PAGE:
October 27, 2020

A Quick One, While He’s Away

From the “A Quick One” liner notes by Chris Charleworth with additions by Brian Cady.

Recorded at IBC Studios, Pye Studios and Regent Sound, London in early November 1966.

From the A Quick One liner notes by Chris Charleworth with additions by Brian Cady:

Recorded at IBC Studios, Pye Studios and Regent Sound, London in early November 1966.

Pete’s first rock opera contains six separate songs, ‘Her Man’s Gone,’ ‘Crying Town,’ ‘We Have A Remedy,’ ‘Ivor The Engine Driver,’ ‘Soon Be Home,’ and ‘You Are Forgiven.’ Along the way the unnamed heroine pines for her absent lover, selects Ivor as a substitute, regrets her folly when her man returns, confesses her indiscretion and is ultimately forgiven.

“We wanted to put ‘cellos on the track but Kit Lambert said we couldn’t afford it. That’s why we sing ‘cello, cello, cello, cello,’…where we thought they should be.”
–John Entwistle

Actually “I’m a Boy” had been part of an earlier uncompleted opera called “Quads.”

“A Quick One” became a staple of The Who’s live act from 1967-1970.

It may have had a direct influence on The Beatles’ “A Day In the Life” which was recorded the month after this LP’s release.

The stereo version was released in the U.S. and Europe

From the “Thirty Years of Maximum R&B” liner notes by Brian Cady.

Studio section recorded at IBC Studios, Pye Studios and Regent Sound, London in the autumn of 1966.
Live section recorded December 10, 1968 at Stonebridge House Studios, Wembley.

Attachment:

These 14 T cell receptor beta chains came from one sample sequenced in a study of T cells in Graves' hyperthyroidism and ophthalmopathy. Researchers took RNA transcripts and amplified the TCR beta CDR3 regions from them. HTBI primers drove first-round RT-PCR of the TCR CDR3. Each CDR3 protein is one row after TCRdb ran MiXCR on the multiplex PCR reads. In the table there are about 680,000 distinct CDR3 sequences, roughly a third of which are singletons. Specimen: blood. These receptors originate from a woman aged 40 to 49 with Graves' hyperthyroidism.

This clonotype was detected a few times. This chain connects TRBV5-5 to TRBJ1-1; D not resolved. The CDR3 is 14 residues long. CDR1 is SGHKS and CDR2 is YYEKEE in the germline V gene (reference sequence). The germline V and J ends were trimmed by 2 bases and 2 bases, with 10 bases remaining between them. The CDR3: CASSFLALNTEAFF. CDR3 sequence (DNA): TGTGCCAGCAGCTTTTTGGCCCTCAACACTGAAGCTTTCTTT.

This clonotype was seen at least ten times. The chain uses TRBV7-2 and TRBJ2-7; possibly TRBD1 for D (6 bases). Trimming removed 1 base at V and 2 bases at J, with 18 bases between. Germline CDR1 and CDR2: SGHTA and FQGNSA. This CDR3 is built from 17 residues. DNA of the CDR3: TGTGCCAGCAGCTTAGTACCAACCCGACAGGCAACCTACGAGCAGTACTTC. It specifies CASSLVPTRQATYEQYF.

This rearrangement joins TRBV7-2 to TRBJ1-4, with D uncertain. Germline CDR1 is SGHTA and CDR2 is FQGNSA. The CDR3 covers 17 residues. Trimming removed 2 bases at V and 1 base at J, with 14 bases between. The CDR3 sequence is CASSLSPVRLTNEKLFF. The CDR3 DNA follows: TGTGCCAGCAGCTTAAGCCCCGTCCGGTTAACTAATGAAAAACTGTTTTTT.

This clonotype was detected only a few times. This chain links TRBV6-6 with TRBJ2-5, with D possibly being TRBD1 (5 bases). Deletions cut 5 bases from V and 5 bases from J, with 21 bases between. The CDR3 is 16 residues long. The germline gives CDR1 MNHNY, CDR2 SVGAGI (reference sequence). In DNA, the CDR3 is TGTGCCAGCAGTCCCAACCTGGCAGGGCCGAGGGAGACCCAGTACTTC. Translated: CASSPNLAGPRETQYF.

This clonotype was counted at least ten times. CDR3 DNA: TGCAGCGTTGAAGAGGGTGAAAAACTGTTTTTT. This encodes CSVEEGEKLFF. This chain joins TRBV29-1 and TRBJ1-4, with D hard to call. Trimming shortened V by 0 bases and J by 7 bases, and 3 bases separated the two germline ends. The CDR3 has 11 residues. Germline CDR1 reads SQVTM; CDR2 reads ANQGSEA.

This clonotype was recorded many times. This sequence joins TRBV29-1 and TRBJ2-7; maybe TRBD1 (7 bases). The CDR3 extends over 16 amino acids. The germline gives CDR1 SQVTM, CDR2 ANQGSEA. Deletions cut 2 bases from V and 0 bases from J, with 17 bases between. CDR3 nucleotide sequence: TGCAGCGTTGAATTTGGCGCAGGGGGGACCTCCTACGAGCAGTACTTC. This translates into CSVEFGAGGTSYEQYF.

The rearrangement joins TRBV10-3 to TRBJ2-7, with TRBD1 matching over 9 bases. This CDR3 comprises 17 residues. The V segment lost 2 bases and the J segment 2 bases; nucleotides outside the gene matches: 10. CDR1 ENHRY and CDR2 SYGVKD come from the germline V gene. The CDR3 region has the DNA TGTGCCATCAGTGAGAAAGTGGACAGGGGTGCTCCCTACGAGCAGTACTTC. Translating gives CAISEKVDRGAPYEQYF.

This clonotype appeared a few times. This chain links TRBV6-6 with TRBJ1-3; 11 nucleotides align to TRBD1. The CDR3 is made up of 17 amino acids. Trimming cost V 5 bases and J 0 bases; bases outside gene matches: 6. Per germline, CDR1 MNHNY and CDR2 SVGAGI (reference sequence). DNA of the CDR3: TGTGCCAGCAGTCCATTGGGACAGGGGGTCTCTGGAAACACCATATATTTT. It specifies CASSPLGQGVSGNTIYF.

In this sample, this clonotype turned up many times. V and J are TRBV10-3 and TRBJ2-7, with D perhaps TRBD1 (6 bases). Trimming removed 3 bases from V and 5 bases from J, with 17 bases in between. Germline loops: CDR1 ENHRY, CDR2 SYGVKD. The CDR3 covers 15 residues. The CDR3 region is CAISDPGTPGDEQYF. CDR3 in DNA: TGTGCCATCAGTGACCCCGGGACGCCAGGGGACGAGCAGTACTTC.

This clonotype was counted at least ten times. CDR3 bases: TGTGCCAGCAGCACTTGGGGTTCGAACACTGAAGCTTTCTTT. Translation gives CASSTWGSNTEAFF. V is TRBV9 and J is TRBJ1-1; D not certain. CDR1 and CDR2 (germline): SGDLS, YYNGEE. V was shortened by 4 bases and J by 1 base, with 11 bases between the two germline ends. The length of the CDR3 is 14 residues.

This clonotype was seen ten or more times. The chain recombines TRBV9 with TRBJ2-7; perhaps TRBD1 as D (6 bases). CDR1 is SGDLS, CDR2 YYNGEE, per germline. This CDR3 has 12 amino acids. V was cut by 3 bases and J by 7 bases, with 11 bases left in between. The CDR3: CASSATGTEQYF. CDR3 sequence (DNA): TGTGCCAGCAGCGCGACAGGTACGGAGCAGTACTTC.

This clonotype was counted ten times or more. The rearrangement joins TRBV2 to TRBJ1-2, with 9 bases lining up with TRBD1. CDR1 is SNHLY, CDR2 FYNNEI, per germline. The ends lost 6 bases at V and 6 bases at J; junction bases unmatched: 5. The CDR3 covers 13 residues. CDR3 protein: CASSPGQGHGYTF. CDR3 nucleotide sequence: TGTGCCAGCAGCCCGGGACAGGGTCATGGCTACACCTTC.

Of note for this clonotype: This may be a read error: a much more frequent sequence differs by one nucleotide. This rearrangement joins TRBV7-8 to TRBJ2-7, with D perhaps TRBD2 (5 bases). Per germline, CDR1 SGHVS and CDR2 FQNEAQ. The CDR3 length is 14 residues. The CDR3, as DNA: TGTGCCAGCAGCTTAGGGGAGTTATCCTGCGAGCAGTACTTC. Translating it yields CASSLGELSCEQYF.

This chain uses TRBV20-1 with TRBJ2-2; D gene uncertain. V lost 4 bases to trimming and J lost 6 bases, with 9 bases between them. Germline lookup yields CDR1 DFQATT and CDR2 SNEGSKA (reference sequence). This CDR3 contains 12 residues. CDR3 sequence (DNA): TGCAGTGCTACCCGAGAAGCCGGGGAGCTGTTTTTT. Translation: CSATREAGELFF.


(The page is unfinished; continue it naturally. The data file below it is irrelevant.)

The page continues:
’00-’21 and 6’54-9’39 are from a live performance recorded for the television program The Rolling Stones’ Rock & Roll Circus. It’s an alternate take (probably take two) of the one that appears in the movie and soundtrack of The Kids Are Alright and on the video and CD of The Rolling Stones’ Rock & Roll Circus. ’21-6’54 is from the mono version of the studio cut recorded for the LP A Quick One.

From the Live at Leeds liner notes by Chris Charlesworth with additions by Brian Cady:

Pete’s first attempt at a rock opera [other than “I’m a Boy;” see above] was inspired, original and amusing, with a rousing climax that redeemed the rather gauche opening sections. It would never have been written had it not been for the peculiar circumstances surrounding the recording of their second album for which each member of the band was supposed to contribute at least two songs each. When the others came up short, Kit Lambert proposed as a solution that Pete write a mini-opera to fill up ten minutes at the end of Side Two. ‘A Quick One’ was the result. It was certainly complex, moving through six specific sections, all with different melodies of their own, ranging from camp country and western to lush harmonies and all out power pop, with a touch of English music hall in between. There is also a stimulating power chord climax with quite stunning vocal harmonies, especially John’s falsetto. By 1970 The Who had been playing ‘A Quick One’ on stage for at least three years and there’s a casual self-assurance to their playing on this version that cannot be found elsewhere. The six ‘Quick One’ songs are ‘Her Man’s Gone,’ ‘Crying Town,’ ‘We Have A Remedy,’ ‘Ivor The Engine Driver,’ ‘Soon Be Home’ and ‘You Are Forgiven.’ Along the way the unnamed heroine pines for her absent lover, selects Ivor as a substitute on the advice of her friends, regrets her folly when her man returns, confesses her indiscretion and is ultimately forgiven.

The original recording was produced by Kit Lambert at IBC Studios, London, in November 1966.

Pete’s introduction was cut for the 1996 version. The full-length introduction was restored for the Deluxe Edition.

A flaw in the original recording caused Roger to have to retrack his vocal on the “Ivor, the Engine Driver” part in 1994.

This song (or songs) was dropped from the live act shortly after Leeds.

Other live versions appear on the Monterey Pop boxset (1967), The Kids Are Alright (1968), the Thirty Years Of Maximum R&B video (1967) and The Rolling Stones’ Rock ‘n’ Roll Circus (1968).

Track 9 on the 1995 and 2001 CD’s.